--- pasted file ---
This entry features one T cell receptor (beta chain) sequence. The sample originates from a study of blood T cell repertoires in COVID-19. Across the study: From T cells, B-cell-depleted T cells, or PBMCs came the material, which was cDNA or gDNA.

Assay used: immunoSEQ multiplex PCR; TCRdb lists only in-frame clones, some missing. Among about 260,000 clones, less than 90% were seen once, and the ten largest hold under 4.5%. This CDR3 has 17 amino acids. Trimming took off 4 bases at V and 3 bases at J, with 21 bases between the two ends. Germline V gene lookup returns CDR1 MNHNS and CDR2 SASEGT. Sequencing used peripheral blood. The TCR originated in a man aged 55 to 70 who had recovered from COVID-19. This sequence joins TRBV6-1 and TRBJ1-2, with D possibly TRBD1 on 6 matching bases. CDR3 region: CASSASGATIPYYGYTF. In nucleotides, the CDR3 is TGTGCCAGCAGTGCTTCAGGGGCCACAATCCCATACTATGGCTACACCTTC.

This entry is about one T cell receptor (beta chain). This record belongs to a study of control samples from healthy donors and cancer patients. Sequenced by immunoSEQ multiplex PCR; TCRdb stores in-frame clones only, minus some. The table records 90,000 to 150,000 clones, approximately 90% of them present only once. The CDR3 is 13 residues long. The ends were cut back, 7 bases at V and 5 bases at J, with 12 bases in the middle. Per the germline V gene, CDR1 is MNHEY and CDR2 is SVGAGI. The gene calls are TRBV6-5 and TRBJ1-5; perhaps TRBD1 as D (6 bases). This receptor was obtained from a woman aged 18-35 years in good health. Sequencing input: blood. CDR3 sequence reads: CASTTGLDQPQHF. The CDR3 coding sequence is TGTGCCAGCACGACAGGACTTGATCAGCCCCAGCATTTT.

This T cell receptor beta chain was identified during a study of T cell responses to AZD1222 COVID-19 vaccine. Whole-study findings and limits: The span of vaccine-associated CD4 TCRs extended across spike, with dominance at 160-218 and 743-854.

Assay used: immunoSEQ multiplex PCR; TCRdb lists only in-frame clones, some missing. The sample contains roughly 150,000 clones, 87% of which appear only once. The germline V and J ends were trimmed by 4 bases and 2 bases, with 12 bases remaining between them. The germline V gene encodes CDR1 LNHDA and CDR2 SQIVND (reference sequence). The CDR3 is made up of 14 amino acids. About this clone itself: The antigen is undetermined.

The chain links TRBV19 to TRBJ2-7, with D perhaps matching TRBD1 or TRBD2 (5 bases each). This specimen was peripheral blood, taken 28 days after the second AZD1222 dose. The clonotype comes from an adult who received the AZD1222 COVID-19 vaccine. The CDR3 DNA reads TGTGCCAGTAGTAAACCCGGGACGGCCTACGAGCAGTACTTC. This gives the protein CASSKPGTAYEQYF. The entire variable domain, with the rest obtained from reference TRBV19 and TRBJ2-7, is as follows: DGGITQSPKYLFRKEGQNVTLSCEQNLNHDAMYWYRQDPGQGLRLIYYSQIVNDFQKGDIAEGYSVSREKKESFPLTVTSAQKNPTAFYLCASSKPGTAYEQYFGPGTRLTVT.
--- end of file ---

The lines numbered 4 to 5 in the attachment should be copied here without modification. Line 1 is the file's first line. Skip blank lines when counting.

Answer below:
This T cell receptor beta chain was identified during a study of T cell responses to AZD1222 COVID-19 vaccine. Whole-study findings and limits: The span of vaccine-associated CD4 TCRs extended across spike, with dominance at 160-218 and 743-854.

Assay used: immunoSEQ multiplex PCR; TCRdb lists only in-frame clones, some missing. The sample contains roughly 150,000 clones, 87% of which appear only once. The germline V and J ends were trimmed by 4 bases and 2 bases, with 12 bases remaining between them. The germline V gene encodes CDR1 LNHDA and CDR2 SQIVND (reference sequence). The CDR3 is made up of 14 amino acids. About this clone itself: The antigen is undetermined.